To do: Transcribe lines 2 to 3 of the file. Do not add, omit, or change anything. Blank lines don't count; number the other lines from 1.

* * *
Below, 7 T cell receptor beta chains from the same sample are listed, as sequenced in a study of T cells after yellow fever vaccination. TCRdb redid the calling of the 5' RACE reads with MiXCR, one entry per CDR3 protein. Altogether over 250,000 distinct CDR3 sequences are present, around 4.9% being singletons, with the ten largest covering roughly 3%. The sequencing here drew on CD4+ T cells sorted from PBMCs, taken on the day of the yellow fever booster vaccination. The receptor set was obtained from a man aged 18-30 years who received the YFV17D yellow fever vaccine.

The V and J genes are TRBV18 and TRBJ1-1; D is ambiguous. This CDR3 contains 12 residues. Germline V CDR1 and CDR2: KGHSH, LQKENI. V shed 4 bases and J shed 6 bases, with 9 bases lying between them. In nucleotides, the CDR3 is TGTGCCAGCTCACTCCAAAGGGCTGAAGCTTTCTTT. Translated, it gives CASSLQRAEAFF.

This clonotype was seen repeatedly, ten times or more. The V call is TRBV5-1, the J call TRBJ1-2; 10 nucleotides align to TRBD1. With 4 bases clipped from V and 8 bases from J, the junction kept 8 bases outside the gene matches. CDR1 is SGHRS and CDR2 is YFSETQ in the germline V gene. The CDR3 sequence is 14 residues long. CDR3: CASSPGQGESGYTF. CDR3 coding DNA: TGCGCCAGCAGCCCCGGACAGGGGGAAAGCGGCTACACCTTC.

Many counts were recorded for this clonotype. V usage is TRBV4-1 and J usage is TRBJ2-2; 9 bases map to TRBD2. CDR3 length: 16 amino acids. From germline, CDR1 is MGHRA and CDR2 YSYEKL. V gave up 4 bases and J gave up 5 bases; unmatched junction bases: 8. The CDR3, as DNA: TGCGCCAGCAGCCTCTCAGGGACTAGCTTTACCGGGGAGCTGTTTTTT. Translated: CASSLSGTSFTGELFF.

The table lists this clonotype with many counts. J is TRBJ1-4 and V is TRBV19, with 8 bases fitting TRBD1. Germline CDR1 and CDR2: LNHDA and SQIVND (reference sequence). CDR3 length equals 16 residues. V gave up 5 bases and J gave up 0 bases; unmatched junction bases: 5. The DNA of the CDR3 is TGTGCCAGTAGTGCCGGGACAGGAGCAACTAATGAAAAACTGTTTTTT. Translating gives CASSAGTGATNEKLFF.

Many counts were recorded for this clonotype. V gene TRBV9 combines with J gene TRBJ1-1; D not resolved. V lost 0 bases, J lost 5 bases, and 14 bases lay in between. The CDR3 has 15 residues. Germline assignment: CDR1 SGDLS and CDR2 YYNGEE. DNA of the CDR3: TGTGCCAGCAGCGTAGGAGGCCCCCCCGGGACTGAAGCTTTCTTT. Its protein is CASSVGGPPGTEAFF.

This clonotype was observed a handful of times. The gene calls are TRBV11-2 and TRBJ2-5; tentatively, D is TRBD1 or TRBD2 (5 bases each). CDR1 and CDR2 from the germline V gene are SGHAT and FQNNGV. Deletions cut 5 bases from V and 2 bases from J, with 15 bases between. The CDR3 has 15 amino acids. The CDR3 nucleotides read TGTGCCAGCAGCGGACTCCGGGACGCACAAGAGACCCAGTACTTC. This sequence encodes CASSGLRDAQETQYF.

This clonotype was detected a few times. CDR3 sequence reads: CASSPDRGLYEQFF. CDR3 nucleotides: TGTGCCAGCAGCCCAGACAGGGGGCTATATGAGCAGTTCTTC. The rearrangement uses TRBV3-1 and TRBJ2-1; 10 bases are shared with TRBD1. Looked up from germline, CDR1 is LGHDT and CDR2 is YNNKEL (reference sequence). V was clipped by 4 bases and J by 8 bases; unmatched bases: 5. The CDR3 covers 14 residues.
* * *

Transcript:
The V and J genes are TRBV18 and TRBJ1-1; D is ambiguous. This CDR3 contains 12 residues. Germline V CDR1 and CDR2: KGHSH, LQKENI. V shed 4 bases and J shed 6 bases, with 9 bases lying between them. In nucleotides, the CDR3 is TGTGCCAGCTCACTCCAAAGGGCTGAAGCTTTCTTT. Translated, it gives CASSLQRAEAFF.

This clonotype was seen repeatedly, ten times or more. The V call is TRBV5-1, the J call TRBJ1-2; 10 nucleotides align to TRBD1. With 4 bases clipped from V and 8 bases from J, the junction kept 8 bases outside the gene matches. CDR1 is SGHRS and CDR2 is YFSETQ in the germline V gene. The CDR3 sequence is 14 residues long. CDR3: CASSPGQGESGYTF. CDR3 coding DNA: TGCGCCAGCAGCCCCGGACAGGGGGAAAGCGGCTACACCTTC.